Recent conflicts between Ukraine and Russia have potential travelers reconsidering trips to the country. If you are planning on traveling to Ukraine in the near future, be sure to check the travel advisory level for your destination.
The advisory level for travel to Ukraine as a whole is currently sitting in tier two. This means that travelers should “exercise increased caution.” Government websites cite crime and civil unrest as the primary reason for the slightly elevated level. Potential dangers include:
- An increase in crimes against foreigners and their property
- The likelihood of a protest or demonstration turning violent
- Political assassinations
U.S. citizens should avoid the high-risk areas (outlined below), as well as reconsider travel to many of the eastern regions due to the potential for increased activity at any time. For more information on safety and security in the country of Ukraine, you can visit the Ukraine information page on the State Department website.
Crimea’s travel advisory level is currently at tier four meaning “do not travel.” Russia has attempted to annex this particular Ukrainian region, resulting in arbitrary abuse and imprisonment of foreigners by the occupying authorities. The area is currently home to a high population of Russian Federation military personnel. The United States government has issued a statement claiming it is unable to assist citizens requiring emergency services in Crimea.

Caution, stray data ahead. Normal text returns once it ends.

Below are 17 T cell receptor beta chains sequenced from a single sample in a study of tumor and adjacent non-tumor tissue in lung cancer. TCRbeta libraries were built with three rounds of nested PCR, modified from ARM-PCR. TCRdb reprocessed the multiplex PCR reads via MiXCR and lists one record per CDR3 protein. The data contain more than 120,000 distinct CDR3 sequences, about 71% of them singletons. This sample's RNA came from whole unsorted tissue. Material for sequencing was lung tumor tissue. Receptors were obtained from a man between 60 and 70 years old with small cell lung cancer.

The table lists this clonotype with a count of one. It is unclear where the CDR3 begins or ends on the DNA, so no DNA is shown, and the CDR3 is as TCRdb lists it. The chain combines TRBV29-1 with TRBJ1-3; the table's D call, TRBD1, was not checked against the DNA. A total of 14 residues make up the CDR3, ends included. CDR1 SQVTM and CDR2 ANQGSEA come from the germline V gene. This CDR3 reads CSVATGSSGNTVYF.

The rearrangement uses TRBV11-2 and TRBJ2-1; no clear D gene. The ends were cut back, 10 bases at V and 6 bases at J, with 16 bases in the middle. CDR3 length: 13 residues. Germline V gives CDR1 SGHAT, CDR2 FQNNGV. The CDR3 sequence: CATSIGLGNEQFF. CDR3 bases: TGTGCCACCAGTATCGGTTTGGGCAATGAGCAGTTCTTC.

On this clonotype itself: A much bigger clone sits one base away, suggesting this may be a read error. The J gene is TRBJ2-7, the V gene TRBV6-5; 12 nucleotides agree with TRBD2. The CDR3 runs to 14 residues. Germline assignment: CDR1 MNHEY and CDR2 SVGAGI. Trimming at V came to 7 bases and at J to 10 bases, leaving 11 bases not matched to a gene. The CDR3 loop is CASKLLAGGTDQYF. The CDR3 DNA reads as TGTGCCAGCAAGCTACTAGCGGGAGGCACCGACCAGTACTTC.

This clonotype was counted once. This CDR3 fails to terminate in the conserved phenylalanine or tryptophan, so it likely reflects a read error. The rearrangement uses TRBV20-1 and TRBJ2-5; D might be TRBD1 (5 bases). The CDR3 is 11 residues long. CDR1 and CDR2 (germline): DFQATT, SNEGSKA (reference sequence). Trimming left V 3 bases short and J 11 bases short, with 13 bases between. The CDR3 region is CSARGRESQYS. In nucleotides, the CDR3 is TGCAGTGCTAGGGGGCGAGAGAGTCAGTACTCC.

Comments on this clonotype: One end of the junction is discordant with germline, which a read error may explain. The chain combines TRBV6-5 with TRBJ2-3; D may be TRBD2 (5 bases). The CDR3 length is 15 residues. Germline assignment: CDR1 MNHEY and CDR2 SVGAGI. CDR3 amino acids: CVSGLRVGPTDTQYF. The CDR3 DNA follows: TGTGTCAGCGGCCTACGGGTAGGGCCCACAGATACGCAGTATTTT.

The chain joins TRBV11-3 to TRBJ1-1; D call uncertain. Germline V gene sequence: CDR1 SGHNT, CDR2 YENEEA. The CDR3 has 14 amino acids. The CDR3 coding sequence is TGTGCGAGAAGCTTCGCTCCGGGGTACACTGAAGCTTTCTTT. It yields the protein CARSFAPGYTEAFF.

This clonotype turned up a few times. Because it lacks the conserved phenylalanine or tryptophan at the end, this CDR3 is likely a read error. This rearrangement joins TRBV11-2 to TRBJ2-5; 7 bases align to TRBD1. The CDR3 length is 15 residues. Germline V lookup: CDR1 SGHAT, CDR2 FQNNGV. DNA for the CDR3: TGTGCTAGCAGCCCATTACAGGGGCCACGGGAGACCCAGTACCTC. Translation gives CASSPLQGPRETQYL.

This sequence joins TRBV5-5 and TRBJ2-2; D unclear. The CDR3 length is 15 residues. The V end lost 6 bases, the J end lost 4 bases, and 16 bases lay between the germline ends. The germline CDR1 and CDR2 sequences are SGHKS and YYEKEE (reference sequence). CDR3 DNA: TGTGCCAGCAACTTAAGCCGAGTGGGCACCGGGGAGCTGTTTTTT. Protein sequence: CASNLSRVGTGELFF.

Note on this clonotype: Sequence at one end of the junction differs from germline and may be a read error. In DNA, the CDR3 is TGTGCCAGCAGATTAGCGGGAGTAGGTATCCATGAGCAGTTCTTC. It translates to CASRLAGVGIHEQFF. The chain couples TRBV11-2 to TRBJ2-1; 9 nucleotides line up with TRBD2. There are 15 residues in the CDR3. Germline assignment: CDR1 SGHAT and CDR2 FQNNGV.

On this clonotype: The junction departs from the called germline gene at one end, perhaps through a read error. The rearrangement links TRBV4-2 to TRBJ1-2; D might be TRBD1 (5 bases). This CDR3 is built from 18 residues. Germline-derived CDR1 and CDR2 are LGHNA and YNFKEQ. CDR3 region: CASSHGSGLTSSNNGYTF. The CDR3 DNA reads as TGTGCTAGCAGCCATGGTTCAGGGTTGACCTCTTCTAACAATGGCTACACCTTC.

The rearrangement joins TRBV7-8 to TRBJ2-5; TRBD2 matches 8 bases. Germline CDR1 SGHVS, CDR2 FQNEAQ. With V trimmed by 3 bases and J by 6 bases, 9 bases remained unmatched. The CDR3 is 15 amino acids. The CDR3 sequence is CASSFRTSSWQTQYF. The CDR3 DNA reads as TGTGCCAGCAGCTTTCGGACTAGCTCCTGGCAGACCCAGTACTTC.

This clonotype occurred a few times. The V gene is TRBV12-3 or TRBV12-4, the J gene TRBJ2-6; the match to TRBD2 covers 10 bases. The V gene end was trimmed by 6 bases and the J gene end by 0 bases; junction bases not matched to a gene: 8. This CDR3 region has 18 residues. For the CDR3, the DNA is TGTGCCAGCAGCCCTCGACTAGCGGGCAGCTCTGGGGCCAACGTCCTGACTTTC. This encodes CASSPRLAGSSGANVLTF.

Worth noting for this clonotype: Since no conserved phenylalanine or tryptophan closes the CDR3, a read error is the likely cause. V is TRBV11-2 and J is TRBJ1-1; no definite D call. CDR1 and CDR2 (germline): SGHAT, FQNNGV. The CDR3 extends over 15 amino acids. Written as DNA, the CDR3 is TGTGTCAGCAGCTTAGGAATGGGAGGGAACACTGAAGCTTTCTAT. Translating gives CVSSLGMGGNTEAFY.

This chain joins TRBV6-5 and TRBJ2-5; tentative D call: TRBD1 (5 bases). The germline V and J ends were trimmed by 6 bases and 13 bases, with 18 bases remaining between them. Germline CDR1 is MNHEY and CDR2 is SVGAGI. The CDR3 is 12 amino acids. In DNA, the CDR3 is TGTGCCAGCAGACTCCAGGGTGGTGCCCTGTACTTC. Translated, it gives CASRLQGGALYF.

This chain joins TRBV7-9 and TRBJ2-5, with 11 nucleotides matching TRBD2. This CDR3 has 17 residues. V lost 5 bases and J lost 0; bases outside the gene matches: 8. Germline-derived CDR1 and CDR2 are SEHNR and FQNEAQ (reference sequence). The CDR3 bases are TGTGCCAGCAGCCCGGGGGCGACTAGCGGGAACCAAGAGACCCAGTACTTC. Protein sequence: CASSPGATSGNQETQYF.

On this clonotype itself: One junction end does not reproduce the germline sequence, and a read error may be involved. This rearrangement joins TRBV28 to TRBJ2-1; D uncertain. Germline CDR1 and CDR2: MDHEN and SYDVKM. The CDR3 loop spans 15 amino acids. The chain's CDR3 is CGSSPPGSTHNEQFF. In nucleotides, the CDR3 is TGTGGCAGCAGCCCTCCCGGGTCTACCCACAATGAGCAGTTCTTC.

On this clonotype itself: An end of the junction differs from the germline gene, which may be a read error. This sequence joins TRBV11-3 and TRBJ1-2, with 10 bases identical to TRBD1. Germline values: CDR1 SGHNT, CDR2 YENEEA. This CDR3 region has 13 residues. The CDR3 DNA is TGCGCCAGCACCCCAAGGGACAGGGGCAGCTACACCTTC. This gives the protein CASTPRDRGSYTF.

Donetsk and Luhansk (Cities)
The cities of Donetsk and Luhansk are also listed at tier four (“do not travel”). Specifically, the eastern portions of both cities are under Russian control. Armed conflict in the area is responsible for over 10,000 deaths and the detainment or kidnapping of foreign citizens.
Other Areas of Elevated Risk
The following regions possess a tier three (“reconsider travel”) advisory rating:
Travel Precautions for U.S. Citizens
If you are planning on traveling to Ukraine it is important to observe all necessary precautions to ensure your security. Pay attention to the local news and remain alert for events that could affect your plans. Avoid all protests and demonstrations, and adjust travel agendas located in areas where they could occur. Follow appropriate U.S. resources for accurate information including the Department of State social media accounts and the Smart Traveler Enrollment Program text alerts. Finally, create a contingency plan to be used in case of an emergency.